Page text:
Issue ID.

Most issue trackers have a format that they can parse issue IDs out of commit messages and group commits with issues.

If you don't use an issue tracker, you should, it doesn't matter you are a solo developer, I've elaborated on the matter on another answer:

Use an issue tracker. It doesn't matter you are a lone wolf, keep track of everything you do for your project, whether it's a feature or a bug. Make a feature / components list. Mark truly essential components as version 1.0 and all else as version 2.0. And then delete everything that's marked as 2.0.

Ok, since the question got a mod notification for longer answers, I feel obliged to expand:

Yes, I just put the issue ID in commit comments, nothing else. That's when on solo projects, on team projects it's a whole other story. I'm not advocating putting just the issue ID, there should be something more there, but:

  1. On solo projects it's extremely tempting to not document anything,
  2. Putting the issue ID means by default that you've gone through the process of setting up an issue tracker,
  3. That's good enough for me.

Effectively using an issue tracker when developing solo it's a far bigger achievement than commit comments. It'd be nice if I had the motivation to add something helpful in the comments, but I don't.

  • Just the Issue ID, nothing else. My code is self-documenting.[/delusion]
    – yannis
    Dec 1, 2011 at 11:19
  • We have a saying at work, "I write code once." Similar delusion.
    – ccoakley
    Dec 1, 2011 at 21:53

I generally put the purpose of the check-in at the top. This may be the name of a feature request, ticket number, etc.

I then follow it up with the list of the files affected and the specific changes required in each file. This is particularly helpful when one is looking at the revision history of a file as opposed to the project/folder.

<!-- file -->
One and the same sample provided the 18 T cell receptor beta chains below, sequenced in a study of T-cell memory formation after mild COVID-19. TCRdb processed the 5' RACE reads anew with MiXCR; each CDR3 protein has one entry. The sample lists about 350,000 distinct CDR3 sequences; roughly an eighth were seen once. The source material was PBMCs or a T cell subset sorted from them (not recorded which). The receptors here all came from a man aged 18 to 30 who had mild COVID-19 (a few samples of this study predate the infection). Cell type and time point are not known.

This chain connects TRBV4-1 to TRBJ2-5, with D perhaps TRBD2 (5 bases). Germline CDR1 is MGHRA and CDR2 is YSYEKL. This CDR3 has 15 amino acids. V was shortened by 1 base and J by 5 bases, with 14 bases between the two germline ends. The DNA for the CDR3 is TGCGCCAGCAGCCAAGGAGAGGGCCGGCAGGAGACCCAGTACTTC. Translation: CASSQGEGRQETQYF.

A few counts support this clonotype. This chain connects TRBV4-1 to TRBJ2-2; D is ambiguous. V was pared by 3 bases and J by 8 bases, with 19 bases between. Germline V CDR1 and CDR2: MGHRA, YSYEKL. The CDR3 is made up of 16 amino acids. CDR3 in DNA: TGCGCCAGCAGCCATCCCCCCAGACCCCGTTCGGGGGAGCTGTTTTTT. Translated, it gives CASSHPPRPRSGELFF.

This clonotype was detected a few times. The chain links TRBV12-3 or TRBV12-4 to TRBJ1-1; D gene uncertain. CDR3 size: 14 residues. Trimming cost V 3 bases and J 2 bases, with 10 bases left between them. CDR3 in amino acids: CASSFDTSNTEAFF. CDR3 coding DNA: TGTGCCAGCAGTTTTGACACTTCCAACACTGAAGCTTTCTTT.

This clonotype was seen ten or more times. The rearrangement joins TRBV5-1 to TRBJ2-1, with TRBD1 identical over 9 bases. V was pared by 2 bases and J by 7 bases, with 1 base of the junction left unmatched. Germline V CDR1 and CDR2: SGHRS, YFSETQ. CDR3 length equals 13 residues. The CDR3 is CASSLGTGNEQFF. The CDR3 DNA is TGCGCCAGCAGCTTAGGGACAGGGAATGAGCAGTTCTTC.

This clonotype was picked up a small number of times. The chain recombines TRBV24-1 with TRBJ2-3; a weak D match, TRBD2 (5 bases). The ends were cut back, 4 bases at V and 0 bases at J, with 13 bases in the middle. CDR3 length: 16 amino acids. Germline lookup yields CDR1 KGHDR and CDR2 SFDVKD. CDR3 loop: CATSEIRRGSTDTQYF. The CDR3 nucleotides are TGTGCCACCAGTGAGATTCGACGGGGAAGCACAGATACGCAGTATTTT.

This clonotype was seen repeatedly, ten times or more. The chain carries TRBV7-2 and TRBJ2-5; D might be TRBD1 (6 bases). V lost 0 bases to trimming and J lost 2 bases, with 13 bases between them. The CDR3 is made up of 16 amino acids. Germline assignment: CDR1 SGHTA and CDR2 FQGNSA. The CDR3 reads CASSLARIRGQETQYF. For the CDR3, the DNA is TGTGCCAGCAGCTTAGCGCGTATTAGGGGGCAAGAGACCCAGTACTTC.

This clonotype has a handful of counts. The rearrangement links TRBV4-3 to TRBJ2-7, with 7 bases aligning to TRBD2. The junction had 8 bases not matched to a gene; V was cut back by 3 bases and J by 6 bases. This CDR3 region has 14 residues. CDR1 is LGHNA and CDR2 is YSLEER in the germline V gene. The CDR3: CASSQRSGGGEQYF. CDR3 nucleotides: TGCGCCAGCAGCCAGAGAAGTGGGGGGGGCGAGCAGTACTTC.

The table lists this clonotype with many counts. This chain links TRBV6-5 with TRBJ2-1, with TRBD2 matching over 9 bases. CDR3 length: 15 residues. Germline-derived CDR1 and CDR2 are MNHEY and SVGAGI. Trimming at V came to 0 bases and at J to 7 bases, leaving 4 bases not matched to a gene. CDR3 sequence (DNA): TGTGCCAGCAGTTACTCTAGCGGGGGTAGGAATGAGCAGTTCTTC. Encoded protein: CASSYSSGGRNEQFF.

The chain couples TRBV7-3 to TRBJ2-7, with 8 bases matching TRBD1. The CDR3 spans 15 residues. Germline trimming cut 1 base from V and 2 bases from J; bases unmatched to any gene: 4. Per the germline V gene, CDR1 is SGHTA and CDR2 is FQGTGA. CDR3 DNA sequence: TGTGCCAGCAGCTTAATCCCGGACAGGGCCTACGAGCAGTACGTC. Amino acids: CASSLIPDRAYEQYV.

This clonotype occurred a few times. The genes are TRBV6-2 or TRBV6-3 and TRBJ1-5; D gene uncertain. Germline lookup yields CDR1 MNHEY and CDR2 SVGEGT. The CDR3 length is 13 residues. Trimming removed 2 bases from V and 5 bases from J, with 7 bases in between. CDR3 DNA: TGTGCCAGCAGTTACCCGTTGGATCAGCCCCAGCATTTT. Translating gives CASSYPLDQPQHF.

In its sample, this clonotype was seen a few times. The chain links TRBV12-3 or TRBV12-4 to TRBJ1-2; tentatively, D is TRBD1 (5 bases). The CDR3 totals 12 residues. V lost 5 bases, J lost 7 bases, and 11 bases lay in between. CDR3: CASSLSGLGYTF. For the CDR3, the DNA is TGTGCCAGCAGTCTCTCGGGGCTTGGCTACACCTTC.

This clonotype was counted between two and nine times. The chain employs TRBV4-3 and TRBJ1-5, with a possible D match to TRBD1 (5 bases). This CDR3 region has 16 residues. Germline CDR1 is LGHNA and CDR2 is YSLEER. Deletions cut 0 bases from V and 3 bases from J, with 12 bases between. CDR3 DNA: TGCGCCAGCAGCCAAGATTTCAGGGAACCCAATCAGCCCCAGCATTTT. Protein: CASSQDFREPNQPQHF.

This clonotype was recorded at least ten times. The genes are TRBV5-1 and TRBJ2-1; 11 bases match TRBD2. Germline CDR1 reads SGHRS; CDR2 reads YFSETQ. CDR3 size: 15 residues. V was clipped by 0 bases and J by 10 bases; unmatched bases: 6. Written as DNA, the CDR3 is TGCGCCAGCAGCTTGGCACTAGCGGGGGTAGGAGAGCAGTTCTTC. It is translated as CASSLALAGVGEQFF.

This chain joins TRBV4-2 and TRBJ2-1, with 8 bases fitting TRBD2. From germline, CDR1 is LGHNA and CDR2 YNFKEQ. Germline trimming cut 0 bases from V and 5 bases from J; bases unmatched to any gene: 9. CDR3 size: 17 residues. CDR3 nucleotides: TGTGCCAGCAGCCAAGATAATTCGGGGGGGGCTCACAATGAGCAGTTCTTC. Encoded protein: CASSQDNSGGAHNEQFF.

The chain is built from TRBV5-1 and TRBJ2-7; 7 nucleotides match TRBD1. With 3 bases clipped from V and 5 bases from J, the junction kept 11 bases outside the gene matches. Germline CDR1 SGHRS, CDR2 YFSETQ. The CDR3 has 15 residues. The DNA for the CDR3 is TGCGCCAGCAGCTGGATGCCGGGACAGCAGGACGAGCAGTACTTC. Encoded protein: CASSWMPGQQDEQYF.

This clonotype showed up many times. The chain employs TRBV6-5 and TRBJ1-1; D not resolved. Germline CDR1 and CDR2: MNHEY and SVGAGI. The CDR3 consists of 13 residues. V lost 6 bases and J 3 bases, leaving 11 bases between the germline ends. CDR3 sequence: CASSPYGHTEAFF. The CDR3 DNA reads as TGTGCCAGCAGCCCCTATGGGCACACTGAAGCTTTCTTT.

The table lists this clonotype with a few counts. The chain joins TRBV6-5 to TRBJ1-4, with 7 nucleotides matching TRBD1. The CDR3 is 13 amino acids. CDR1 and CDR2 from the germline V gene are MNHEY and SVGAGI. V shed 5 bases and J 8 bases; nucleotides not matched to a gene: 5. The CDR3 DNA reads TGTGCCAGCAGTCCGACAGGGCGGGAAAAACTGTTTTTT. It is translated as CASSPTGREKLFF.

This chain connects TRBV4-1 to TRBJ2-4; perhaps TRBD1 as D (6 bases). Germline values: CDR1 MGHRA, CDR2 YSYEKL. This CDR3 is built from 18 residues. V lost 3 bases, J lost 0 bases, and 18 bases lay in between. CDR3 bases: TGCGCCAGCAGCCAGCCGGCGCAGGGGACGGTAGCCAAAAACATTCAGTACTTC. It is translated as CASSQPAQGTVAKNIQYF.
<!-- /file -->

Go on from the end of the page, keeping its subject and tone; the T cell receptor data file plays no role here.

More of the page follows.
Something like

Ticket 101 fix web service exception when uploading widget

Bug was caused by users uploading incomplete widgets (widgets without wonkers)

  improved post validation for incomplete widgets
  added default exception handler to ProcessWidget
widget.cs:  handled the SqlException when inserting widgets without wonkers

Generally, what you worked on in that commit is a good start :)

(out of curiousity... what have you been writing if you couldn't make any sense of it?)

  • As Jalayn as mentioned , The mistake I was making was putting comments such as : "Data is now also shown in a Piechart", or "Corrected Latency Issue" Dec 1, 2011 at 13:15

The changes that you have made to the code and what ever else that might be of relevance including put not limited to bug fixes, new features, breaks in functionality, changes in libraries, etc. Of course since the code is committed in small increments it will not have all the above. E.g. if you are fixing a bug you might make multiple changes. This will be multiple commits to fix the bug but what changes you made to fix the particular bug.


The most important bit of information in the commit log is the 'why', not the 'what'.

A short summary of the changes can be useful, but usually you can get that information from the diff itself. It's not a huge problem if that's missing.

Looking back at a commit log, you'll want to know why that change was done. A bug ID can go a long way in answering that question. Sometimes more explanations are required. For example, if you fix a probem on bad input explain what input caused the problem, and if it's not trivial also how it could occur.


We are using assembla on our project. We build the cardwall with all featuers/bugs that need to be done and when commiting we just refer to this ticket

For example:

see #243
 - Grid listed all users with an income more then 1000$ but not the ones that have
   exactly 1000. Added a >= in the file xy.cs on the line xyz

This way you we are able to pinpoint the changes quicker and find some mistakes easier